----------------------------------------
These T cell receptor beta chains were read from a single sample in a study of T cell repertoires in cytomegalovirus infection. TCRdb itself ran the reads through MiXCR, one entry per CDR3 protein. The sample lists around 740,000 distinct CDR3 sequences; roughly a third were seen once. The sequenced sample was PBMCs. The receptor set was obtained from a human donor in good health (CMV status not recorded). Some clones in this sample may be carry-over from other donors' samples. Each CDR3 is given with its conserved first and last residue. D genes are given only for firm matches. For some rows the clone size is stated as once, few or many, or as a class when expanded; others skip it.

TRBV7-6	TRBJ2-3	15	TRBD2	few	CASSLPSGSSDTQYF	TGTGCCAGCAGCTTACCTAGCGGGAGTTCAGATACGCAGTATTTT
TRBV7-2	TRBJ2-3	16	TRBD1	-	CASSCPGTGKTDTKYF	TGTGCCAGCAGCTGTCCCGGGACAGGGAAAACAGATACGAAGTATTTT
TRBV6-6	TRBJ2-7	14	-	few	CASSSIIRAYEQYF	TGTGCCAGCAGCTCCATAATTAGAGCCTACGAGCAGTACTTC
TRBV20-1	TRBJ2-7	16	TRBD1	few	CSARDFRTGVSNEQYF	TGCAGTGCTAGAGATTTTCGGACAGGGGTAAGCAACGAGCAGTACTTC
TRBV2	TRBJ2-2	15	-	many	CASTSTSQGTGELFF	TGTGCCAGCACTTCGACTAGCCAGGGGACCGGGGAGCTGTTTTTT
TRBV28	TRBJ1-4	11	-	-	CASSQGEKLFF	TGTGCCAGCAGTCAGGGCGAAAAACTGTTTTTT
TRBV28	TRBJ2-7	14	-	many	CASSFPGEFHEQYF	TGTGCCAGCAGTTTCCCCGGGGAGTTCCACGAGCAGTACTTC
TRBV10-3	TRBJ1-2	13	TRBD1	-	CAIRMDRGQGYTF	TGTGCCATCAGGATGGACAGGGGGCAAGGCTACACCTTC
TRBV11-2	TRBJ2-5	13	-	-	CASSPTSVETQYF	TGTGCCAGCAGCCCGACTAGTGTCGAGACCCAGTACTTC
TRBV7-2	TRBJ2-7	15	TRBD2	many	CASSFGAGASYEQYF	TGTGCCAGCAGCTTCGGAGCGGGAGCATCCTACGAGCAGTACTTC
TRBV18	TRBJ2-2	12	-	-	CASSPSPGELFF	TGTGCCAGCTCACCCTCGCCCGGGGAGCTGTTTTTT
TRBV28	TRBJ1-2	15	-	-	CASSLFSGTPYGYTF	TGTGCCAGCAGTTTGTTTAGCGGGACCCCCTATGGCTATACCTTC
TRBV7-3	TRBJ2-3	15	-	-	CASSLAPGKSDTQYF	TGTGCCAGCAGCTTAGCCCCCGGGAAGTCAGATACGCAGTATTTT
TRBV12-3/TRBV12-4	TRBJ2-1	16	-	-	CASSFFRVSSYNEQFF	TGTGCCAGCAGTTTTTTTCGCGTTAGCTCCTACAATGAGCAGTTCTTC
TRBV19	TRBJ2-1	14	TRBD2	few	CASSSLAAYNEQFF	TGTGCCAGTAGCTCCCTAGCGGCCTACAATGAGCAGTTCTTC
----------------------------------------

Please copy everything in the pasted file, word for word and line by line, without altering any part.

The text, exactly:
These T cell receptor beta chains were read from a single sample in a study of T cell repertoires in cytomegalovirus infection. TCRdb itself ran the reads through MiXCR, one entry per CDR3 protein. The sample lists around 740,000 distinct CDR3 sequences; roughly a third were seen once. The sequenced sample was PBMCs. The receptor set was obtained from a human donor in good health (CMV status not recorded). Some clones in this sample may be carry-over from other donors' samples. Each CDR3 is given with its conserved first and last residue. D genes are given only for firm matches. For some rows the clone size is stated as once, few or many, or as a class when expanded; others skip it.

TRBV7-6	TRBJ2-3	15	TRBD2	few	CASSLPSGSSDTQYF	TGTGCCAGCAGCTTACCTAGCGGGAGTTCAGATACGCAGTATTTT
TRBV7-2	TRBJ2-3	16	TRBD1	-	CASSCPGTGKTDTKYF	TGTGCCAGCAGCTGTCCCGGGACAGGGAAAACAGATACGAAGTATTTT
TRBV6-6	TRBJ2-7	14	-	few	CASSSIIRAYEQYF	TGTGCCAGCAGCTCCATAATTAGAGCCTACGAGCAGTACTTC
TRBV20-1	TRBJ2-7	16	TRBD1	few	CSARDFRTGVSNEQYF	TGCAGTGCTAGAGATTTTCGGACAGGGGTAAGCAACGAGCAGTACTTC
TRBV2	TRBJ2-2	15	-	many	CASTSTSQGTGELFF	TGTGCCAGCACTTCGACTAGCCAGGGGACCGGGGAGCTGTTTTTT
TRBV28	TRBJ1-4	11	-	-	CASSQGEKLFF	TGTGCCAGCAGTCAGGGCGAAAAACTGTTTTTT
TRBV28	TRBJ2-7	14	-	many	CASSFPGEFHEQYF	TGTGCCAGCAGTTTCCCCGGGGAGTTCCACGAGCAGTACTTC
TRBV10-3	TRBJ1-2	13	TRBD1	-	CAIRMDRGQGYTF	TGTGCCATCAGGATGGACAGGGGGCAAGGCTACACCTTC
TRBV11-2	TRBJ2-5	13	-	-	CASSPTSVETQYF	TGTGCCAGCAGCCCGACTAGTGTCGAGACCCAGTACTTC
TRBV7-2	TRBJ2-7	15	TRBD2	many	CASSFGAGASYEQYF	TGTGCCAGCAGCTTCGGAGCGGGAGCATCCTACGAGCAGTACTTC
TRBV18	TRBJ2-2	12	-	-	CASSPSPGELFF	TGTGCCAGCTCACCCTCGCCCGGGGAGCTGTTTTTT
TRBV28	TRBJ1-2	15	-	-	CASSLFSGTPYGYTF	TGTGCCAGCAGTTTGTTTAGCGGGACCCCCTATGGCTATACCTTC
TRBV7-3	TRBJ2-3	15	-	-	CASSLAPGKSDTQYF	TGTGCCAGCAGCTTAGCCCCCGGGAAGTCAGATACGCAGTATTTT
TRBV12-3/TRBV12-4	TRBJ2-1	16	-	-	CASSFFRVSSYNEQFF	TGTGCCAGCAGTTTTTTTCGCGTTAGCTCCTACAATGAGCAGTTCTTC
TRBV19	TRBJ2-1	14	TRBD2	few	CASSSLAAYNEQFF	TGTGCCAGTAGCTCCCTAGCGGCCTACAATGAGCAGTTCTTC